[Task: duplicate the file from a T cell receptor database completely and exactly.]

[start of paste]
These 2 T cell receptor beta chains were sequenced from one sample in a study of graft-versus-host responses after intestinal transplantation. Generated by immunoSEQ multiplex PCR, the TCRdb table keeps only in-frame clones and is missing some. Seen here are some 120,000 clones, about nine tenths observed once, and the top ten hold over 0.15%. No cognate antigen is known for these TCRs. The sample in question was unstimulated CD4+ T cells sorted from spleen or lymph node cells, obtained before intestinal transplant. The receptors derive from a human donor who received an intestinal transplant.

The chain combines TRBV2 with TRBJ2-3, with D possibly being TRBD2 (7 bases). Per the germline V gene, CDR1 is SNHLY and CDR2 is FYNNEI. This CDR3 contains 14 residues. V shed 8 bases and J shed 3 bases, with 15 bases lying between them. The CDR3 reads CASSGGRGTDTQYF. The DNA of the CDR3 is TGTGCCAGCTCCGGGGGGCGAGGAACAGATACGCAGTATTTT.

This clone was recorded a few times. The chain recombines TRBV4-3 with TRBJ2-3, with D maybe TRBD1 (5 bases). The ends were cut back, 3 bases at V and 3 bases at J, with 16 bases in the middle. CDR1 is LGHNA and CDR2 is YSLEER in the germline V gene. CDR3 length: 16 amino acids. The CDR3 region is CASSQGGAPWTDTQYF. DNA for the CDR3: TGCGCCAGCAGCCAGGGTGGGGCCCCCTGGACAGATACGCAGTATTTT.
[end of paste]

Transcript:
These 2 T cell receptor beta chains were sequenced from one sample in a study of graft-versus-host responses after intestinal transplantation. Generated by immunoSEQ multiplex PCR, the TCRdb table keeps only in-frame clones and is missing some. Seen here are some 120,000 clones, about nine tenths observed once, and the top ten hold over 0.15%. No cognate antigen is known for these TCRs. The sample in question was unstimulated CD4+ T cells sorted from spleen or lymph node cells, obtained before intestinal transplant. The receptors derive from a human donor who received an intestinal transplant.

The chain combines TRBV2 with TRBJ2-3, with D possibly being TRBD2 (7 bases). Per the germline V gene, CDR1 is SNHLY and CDR2 is FYNNEI. This CDR3 contains 14 residues. V shed 8 bases and J shed 3 bases, with 15 bases lying between them. The CDR3 reads CASSGGRGTDTQYF. The DNA of the CDR3 is TGTGCCAGCTCCGGGGGGCGAGGAACAGATACGCAGTATTTT.

This clone was recorded a few times. The chain recombines TRBV4-3 with TRBJ2-3, with D maybe TRBD1 (5 bases). The ends were cut back, 3 bases at V and 3 bases at J, with 16 bases in the middle. CDR1 is LGHNA and CDR2 is YSLEER in the germline V gene. CDR3 length: 16 amino acids. The CDR3 region is CASSQGGAPWTDTQYF. DNA for the CDR3: TGCGCCAGCAGCCAGGGTGGGGCCCCCTGGACAGATACGCAGTATTTT.